> > function(*buffer)


    > function(char* buffer)
    >
    > > {
    > > char*p =(ntohs)buffer;// changin bufferfrom network byte order to
    > > host order


    > char* p = ntohs(*buffer)


    > It's a function-call, but it operates on 16-bit shorts so you have to
    > dereference the pointer in the call and make sure that the buffer is
    > at least 16 bits large.


    Also, in practice, I can't imagine it being much used today. It
    represents an early attempt to manage different representations
    of the same data type, but it doesn't really solve the problem,
    and we know of better solutions today.

    > Notice that if you only operate on chard/bytes
    > then you don't need ntohs() since there's only one way to represent a
    > byte on both the network and on the machine.


    Sure there are---at least one system sold today has nine bit
    one's complement bytes, for example. And the problem isn't just
    representing a byte. No one really cares about "bytes"; what's
    interesting is what the byte is representing, and how it is
    encoded.

    Network protocols transfer "octets" (most, at least---although
    in the past, I worked with one that used sextets---six bit
    bytes). Presumably, from what he is saying, his code field is
    encoded on a single octet. The question is, of course, how is
    it encoded? Without knowing that, there's not much we can say.
    If it's encoded as a small integral value, then the normal
    integral promotions in C++ will suffice to access it, at least
    if the value is guaranteed positive (less than 128, and greater
    than or equal to 0). If it's encoded as an ASCII character,
    then he can probably access it directly as well, as long as his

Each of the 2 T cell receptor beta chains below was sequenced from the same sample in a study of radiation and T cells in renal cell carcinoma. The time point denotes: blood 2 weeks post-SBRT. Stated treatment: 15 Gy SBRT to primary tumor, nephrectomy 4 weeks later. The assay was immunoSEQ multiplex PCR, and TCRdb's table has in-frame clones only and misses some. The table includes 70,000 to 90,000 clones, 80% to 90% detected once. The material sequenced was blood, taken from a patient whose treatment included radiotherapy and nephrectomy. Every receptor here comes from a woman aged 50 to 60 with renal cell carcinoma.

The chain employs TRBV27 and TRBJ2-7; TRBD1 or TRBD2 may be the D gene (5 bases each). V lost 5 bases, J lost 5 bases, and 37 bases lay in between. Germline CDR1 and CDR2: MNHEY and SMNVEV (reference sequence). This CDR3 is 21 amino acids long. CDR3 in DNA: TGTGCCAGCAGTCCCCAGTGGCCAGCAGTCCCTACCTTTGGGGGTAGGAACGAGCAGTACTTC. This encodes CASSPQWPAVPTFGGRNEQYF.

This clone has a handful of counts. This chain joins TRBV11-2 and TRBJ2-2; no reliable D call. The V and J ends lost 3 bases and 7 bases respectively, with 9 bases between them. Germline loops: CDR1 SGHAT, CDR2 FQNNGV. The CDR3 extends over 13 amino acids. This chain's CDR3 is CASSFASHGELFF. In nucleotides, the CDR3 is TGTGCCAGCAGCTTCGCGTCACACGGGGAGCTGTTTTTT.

code doesn't have to run on a mainframe. (IBM mainframes still
    use EBCDIC, and I have no idea what Unisys mainframes use, with
    their 9 bit bytes.) Even on a mainframe, he can still access
    the data as a character as long as he explicitly compares it to
    the ASCII encoding, rather than a character constant (i.e. 0x30,
    rather than '0'---which is 0xF0 on an IBM mainframe).

    --
    James Kanze (GABI Software) email:
    Conseils en informatique orientée objet/
    Beratung in objektorientierter Datenverarbeitung
    9 place Sémard, 78210 St.-Cyr-l'École, France, +33 (0)1 30 23 00 34
    James Kanze, Apr 24, 2007
    #4
  5. aki

    Ian Collins Guest

    James Kanze wrote:
    > On Apr 23, 12:02 pm, Erik Wikström <> wrote:
    >
    >>It's a function-call, but it operates on 16-bit shorts so you have to
    >>dereference the pointer in the call and make sure that the buffer is
    >>at least 16 bits large.

    >
    >
    > Also, in practice, I can't imagine it being much used today. It
    > represents an early attempt to manage different representations
    > of the same data type, but it doesn't really solve the problem,
    > and we know of better solutions today.
    >

    From what I have seen, this family of ordering functions are still
    widely used. They have been updated (at least in POSIX) to use the C99
    fixed width types. So ntohs is now

    uint16_t ntohs(uint16_t);

    --
    Ian Collins.
    Ian Collins, Apr 24, 2007
    #5